Project LEAD Refresher – Thanks To All!
On July 12 – July 16, NBCC hosted the first-ever Virtual Project LEAD Refresher! More than 100 Project LEAD graduates participated in this 20+ hour training. For some advocates, many years have passed since they attended, and the science has evolved in important ways. Participants heard lectures on basic cancer science, genetics, screening, study design, immunology, and more from Project LEAD’s distinguished faculty members. With the help of skilled advocate facilitators and fellows and faculty from the Salk Institute, attendees also spent time in daily study groups to help synthesize and solidify what they were learning.
The response to the program was overwhelmingly positive. Advocates said the course provided them with “a sense of confidence in collaborating with researchers in advocating for breast cancer patients,” and that it “boosted [their] knowledge… and generally gave [them] some new things to think about in [their] advocacy work.” Many participants reflected that Project LEAD had changed their advocacy for the better and that this course provided them with a renewed enthusiasm.
Given this success, we hope to be able to provide similar programming in the future. And we look forward to hosting two back-to-back 2022 Project LEAD Institutes in La Jolla to train a new cadre of advocates.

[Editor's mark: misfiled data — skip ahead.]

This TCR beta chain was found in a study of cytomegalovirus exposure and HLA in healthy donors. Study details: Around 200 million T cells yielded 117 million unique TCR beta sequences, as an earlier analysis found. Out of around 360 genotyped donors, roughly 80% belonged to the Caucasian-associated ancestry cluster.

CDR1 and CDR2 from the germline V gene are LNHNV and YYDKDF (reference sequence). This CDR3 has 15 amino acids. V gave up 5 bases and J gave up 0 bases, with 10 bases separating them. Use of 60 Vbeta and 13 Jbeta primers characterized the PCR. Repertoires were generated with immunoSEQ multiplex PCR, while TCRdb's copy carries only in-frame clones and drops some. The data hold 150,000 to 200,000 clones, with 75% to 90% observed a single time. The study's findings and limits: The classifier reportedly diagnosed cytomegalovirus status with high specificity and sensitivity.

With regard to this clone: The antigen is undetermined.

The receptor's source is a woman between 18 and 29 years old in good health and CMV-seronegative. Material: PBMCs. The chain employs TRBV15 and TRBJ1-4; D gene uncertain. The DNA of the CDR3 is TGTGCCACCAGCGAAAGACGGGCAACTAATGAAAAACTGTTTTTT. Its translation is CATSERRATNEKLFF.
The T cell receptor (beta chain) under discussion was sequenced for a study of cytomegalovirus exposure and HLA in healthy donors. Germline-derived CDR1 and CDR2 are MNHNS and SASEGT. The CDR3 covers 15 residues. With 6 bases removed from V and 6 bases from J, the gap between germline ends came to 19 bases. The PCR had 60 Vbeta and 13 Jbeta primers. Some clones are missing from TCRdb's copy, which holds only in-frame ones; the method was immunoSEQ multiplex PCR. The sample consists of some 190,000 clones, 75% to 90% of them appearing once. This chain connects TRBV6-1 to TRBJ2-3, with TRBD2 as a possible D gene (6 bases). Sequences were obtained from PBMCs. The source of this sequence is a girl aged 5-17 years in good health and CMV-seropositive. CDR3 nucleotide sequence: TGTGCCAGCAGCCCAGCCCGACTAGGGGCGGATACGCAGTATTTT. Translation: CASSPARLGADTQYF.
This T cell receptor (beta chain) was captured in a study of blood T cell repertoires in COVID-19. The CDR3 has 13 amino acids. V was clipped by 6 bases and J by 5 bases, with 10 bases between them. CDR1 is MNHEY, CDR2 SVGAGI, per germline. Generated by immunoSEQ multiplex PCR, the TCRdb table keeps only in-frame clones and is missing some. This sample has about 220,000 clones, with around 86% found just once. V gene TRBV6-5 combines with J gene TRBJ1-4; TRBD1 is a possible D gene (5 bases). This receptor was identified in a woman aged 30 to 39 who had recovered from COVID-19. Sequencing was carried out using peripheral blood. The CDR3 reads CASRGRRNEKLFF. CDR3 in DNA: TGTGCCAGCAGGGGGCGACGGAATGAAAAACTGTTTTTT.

Thank you to all who spent the week with us and to our faculty members and fellows for dedicating their time and expertise to Project LEAD!
NBCC Position on Screening Mammography—Updated July 2021
NBCC has posted its updated position statement on mammography screening in a healthy population. Screening is a complex issue and the statement should be read in conjunction with viewing background videos as follows:
Update on Breast Cancer Incidence and Mortality
A July 2021 “Report to the Nation”[i] gave updated cancer statistics for the period 2001 through 2018. The bottom line, the news isn’t so great for breast cancer. Annual declines (i.e., progress) in deaths from breast cancer continue to slow.
While overall cancer incidence rates have remained stable for the last five years (2013-2017) for females, breast cancer incidence has actually increased (0.5% per year between 2014-2017) in every racial/ethnic group. The largest increases were observed among non-Hispanic Asian/Pacific Islanders (API) (1.7% increase annually).
Among females, deaths from breast cancer continue to be the second leading cause of death from cancer, next to lung cancer, except among Hispanic females, in whom breast cancer was the most common cause of cancer-related death.
Death rates from breast cancer among females decreased modestly (1% per year) during 2014-2018 in every racial/ethnic group, except among API and American Indian/Alaska Native females, where death rates were stable. Sadly, this continues an undesirable trend of annual declines in breast cancer deaths getting smaller and smaller, despite the numerous “game-changing” new drugs that have entered the market over the last decade. Female breast cancer death rates decreased 2.3% per year on average during 2003-2007, 1.6% during 2007-2014, and 1.0% during 2014-2018.
Breast Cancer Among Adolescents and Young Adult Females